Liane Lau spent several years working in publishing in New York and Philadelphia and was quite successful at it. However, deep down she knew she wanted to do something more meaningful.
She decided to take a break to figure out her next move. Over the next year and a half, Lau—who has traveled to more than 50 countries—biked across the U.S. twice and climbed mountains for charity. She also backpacked through Southeast Asia and competed in an Ironman race. At the end of her travels, her heart finally landed in one place: nursing.
“I thought about my goals and priorities of being independent, working in any country, and having skills that are meaningful,” Lau says. “I chose nursing for the flexibility in traveling and working, as well as because it is a lifelong career, one where I can continually grow and never reach a glass ceiling.”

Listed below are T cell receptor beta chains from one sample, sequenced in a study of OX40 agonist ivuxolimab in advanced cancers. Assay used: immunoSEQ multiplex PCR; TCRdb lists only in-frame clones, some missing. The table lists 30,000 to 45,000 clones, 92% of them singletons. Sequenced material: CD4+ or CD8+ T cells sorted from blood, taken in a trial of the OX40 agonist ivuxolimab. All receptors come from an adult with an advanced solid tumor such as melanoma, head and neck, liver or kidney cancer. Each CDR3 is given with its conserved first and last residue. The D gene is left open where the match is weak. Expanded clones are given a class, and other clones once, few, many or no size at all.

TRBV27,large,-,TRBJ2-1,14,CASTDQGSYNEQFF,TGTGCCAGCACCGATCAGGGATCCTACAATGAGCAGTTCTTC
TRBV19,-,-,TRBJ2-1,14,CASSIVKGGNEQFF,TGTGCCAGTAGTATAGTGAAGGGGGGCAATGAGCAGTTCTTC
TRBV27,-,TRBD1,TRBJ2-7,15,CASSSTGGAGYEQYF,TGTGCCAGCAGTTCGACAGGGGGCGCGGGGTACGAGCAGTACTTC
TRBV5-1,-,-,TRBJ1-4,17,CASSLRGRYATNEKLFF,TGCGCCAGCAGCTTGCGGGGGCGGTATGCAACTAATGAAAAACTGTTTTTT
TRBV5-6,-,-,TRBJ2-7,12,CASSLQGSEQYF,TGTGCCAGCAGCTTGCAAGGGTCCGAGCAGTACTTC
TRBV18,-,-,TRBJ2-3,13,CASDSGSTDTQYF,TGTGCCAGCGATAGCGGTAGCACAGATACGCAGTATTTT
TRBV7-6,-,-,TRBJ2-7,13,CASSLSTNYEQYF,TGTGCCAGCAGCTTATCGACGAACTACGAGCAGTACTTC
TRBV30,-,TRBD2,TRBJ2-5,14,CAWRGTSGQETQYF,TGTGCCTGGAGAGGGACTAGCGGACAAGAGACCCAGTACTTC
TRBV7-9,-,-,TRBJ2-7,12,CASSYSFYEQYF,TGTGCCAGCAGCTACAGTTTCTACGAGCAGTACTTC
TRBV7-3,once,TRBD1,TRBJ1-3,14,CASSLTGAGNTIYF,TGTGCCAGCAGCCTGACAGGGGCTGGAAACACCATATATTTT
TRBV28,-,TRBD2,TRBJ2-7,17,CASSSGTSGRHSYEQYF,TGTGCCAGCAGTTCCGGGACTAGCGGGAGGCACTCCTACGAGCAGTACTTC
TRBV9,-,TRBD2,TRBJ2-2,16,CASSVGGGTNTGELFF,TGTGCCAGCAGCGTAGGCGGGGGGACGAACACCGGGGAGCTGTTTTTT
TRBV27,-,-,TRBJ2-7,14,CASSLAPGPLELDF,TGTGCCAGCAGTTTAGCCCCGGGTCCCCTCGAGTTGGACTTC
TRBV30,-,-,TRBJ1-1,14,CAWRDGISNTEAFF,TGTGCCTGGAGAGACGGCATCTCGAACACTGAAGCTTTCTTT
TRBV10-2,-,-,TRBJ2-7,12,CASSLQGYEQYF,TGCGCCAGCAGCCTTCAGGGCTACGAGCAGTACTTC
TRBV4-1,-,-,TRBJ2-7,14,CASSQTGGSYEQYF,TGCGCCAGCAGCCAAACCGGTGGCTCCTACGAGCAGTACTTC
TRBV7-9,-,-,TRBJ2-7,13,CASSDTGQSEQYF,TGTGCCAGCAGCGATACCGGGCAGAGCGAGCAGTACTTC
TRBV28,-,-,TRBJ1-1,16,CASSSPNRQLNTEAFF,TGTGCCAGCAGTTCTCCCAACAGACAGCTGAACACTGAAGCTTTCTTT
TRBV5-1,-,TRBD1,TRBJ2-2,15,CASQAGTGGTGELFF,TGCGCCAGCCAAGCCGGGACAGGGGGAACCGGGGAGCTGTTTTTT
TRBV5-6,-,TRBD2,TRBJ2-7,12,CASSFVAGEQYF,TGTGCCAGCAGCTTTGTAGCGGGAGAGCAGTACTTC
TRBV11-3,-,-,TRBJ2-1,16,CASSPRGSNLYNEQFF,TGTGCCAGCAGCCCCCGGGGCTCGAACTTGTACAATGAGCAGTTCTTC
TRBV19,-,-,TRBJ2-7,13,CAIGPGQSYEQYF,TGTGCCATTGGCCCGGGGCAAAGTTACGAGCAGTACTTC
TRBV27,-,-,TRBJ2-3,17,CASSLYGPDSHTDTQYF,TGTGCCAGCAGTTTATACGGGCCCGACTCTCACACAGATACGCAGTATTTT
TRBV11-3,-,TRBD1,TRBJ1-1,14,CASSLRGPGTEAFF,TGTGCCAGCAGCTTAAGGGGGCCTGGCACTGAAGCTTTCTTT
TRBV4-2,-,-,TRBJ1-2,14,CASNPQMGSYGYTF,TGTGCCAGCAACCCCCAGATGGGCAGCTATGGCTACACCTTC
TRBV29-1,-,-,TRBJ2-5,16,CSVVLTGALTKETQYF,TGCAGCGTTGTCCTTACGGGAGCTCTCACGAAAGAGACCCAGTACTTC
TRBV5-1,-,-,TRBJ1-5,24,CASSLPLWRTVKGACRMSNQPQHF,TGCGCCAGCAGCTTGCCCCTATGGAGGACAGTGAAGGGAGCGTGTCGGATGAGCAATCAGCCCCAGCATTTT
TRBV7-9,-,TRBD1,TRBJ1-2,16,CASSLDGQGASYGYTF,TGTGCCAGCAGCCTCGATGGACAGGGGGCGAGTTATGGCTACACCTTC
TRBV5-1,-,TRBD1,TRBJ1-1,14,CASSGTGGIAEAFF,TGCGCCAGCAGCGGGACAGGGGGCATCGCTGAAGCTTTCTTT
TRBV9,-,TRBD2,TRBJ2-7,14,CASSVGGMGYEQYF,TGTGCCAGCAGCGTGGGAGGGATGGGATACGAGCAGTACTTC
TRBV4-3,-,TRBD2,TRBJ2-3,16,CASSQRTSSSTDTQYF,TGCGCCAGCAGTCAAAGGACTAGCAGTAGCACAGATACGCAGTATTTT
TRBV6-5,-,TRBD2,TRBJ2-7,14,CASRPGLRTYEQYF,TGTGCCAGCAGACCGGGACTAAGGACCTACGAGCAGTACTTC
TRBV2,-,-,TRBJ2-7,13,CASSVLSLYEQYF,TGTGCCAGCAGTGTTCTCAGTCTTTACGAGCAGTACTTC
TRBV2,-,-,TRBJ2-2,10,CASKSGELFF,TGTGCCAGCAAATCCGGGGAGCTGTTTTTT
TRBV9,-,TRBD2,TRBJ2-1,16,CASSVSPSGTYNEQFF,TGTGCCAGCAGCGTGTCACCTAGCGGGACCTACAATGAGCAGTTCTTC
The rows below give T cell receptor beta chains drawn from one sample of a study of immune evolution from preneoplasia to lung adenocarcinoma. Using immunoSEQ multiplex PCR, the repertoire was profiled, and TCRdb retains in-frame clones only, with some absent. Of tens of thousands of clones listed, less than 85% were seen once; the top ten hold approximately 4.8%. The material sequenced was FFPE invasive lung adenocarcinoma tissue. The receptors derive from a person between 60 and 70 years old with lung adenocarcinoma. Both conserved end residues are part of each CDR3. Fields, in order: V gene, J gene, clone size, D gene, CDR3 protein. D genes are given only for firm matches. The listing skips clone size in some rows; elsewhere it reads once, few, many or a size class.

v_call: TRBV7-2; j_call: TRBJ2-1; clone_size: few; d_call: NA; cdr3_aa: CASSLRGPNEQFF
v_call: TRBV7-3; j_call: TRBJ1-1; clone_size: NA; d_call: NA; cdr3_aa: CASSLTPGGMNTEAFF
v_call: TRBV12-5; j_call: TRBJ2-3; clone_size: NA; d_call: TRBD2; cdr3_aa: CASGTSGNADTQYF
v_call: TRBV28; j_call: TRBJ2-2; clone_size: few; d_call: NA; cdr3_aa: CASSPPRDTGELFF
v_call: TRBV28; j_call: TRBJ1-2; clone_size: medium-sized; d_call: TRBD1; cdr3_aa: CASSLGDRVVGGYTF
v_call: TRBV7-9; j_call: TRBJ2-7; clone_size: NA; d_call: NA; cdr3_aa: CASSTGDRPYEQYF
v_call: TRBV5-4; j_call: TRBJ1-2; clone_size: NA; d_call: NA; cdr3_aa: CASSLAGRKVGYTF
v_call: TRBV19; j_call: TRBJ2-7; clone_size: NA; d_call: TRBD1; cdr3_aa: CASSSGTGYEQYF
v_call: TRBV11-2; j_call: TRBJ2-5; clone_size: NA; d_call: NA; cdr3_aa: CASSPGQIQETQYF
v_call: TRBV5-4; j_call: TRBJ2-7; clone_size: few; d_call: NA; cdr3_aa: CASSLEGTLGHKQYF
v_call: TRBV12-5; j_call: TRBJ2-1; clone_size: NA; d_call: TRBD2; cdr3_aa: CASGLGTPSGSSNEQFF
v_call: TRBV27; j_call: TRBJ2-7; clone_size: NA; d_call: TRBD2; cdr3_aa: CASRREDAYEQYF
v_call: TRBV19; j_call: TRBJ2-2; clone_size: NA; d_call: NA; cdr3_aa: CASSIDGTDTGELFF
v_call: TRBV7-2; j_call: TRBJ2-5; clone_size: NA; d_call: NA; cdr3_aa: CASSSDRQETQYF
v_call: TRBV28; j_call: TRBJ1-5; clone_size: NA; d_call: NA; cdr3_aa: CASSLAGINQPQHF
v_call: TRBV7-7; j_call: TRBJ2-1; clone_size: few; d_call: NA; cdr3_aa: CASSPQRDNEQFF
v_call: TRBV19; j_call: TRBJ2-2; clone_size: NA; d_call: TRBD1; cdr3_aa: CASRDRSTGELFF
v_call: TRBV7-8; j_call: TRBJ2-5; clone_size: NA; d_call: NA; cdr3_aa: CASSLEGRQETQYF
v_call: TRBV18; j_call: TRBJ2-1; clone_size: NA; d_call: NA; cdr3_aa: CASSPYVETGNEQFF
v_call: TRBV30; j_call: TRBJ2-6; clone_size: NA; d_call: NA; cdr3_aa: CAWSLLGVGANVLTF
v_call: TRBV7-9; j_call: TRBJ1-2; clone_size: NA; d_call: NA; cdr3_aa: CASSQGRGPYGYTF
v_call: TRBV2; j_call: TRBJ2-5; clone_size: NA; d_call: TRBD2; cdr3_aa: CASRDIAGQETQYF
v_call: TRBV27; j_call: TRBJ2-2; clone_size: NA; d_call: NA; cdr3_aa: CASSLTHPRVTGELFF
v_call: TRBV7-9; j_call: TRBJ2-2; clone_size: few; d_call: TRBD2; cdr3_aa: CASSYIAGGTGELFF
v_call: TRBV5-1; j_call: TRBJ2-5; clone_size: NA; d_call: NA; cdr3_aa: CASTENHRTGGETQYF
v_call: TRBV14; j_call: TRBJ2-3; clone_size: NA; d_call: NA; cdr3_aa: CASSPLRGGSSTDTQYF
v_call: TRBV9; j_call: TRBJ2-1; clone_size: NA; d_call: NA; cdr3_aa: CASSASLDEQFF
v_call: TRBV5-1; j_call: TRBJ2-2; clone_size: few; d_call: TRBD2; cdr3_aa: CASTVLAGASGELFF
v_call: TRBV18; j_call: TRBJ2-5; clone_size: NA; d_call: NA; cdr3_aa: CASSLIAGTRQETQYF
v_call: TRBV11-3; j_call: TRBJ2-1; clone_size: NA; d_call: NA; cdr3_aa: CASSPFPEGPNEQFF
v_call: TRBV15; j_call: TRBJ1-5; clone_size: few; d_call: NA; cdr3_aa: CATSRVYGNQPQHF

The choice to come to Duke for an ABSN degree was an easy one for Lau, despite having been offered free tuition at another school. “All things considered, Duke had so much more to give in terms of support and resources,” Lau says.
Since enrolling in the ABSN program in fall 2017, Lau hasn’t been disappointed. She says she has enjoyed learning from supportive faculty and joined a student-led program, the Duke Navigators Program. As a part of the program, she is paired with a Duke oncologist and has the chance to learn about end-of-life care.
Despite all of her travels, Lau has yet to make it to Africa, but the School of Nursing is giving her the chance to add an African nation to her list. ABSN students have the opportunity to participate in a global clinical immersion experience, and Lau will travel to Tanzania, where she and a group of Duke nursing students will give health assessments to orphaned children. She will also take an alternative spring break to a rural area of Guatemala to work with midwives.
Lau is considering working in an emergency department after graduation. But eventually, she hopes to find a way to combine her love of adventure with helping others. “I think it would be really fun if I could be a flight nurse, maybe in the mountains, for a search and rescue team. The sky’s the limit.”
August 23, 2018